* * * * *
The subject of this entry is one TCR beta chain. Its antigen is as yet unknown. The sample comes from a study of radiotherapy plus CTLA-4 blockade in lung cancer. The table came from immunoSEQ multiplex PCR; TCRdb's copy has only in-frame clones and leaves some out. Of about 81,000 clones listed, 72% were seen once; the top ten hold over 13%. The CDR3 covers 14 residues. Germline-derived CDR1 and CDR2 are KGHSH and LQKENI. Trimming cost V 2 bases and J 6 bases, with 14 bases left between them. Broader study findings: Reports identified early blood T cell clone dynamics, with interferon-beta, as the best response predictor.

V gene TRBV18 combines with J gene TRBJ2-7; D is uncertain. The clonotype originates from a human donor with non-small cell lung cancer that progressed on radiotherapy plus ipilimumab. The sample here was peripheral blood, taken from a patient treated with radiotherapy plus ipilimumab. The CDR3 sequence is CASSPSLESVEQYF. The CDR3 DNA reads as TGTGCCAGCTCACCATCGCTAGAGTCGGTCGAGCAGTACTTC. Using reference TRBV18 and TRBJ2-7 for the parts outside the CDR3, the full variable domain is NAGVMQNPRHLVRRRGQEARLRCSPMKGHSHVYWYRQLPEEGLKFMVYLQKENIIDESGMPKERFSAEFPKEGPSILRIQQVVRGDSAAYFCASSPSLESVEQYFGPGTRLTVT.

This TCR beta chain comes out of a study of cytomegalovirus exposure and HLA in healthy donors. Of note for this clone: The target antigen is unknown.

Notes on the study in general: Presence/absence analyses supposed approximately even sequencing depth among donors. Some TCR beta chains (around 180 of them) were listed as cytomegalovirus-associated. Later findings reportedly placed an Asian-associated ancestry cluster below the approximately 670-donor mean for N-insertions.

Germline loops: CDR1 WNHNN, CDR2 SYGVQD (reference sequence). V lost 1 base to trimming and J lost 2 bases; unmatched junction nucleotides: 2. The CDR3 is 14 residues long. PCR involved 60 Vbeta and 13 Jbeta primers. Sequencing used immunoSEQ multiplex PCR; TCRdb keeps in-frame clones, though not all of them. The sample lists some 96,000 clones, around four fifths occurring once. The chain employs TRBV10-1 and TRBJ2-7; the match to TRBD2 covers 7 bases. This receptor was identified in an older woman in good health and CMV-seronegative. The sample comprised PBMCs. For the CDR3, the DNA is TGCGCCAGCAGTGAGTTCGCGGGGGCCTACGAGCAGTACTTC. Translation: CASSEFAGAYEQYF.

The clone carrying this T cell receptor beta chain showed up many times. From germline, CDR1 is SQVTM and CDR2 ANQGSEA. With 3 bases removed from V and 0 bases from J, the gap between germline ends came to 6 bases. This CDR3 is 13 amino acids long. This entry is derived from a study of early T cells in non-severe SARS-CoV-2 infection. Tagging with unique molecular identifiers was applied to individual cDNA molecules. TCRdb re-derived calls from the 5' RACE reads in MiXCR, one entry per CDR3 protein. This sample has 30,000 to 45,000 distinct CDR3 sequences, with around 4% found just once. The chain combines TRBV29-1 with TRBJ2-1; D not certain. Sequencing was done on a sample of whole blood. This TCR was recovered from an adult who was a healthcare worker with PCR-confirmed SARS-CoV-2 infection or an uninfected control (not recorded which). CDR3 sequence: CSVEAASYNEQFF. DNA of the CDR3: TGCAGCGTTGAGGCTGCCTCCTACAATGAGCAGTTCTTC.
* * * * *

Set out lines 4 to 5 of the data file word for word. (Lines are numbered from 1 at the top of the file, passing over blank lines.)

Notes on the study in general: Presence/absence analyses supposed approximately even sequencing depth among donors. Some TCR beta chains (around 180 of them) were listed as cytomegalovirus-associated. Later findings reportedly placed an Asian-associated ancestry cluster below the approximately 670-donor mean for N-insertions.

Germline loops: CDR1 WNHNN, CDR2 SYGVQD (reference sequence). V lost 1 base to trimming and J lost 2 bases; unmatched junction nucleotides: 2. The CDR3 is 14 residues long. PCR involved 60 Vbeta and 13 Jbeta primers. Sequencing used immunoSEQ multiplex PCR; TCRdb keeps in-frame clones, though not all of them. The sample lists some 96,000 clones, around four fifths occurring once. The chain employs TRBV10-1 and TRBJ2-7; the match to TRBD2 covers 7 bases. This receptor was identified in an older woman in good health and CMV-seronegative. The sample comprised PBMCs. For the CDR3, the DNA is TGCGCCAGCAGTGAGTTCGCGGGGGCCTACGAGCAGTACTTC. Translation: CASSEFAGAYEQYF.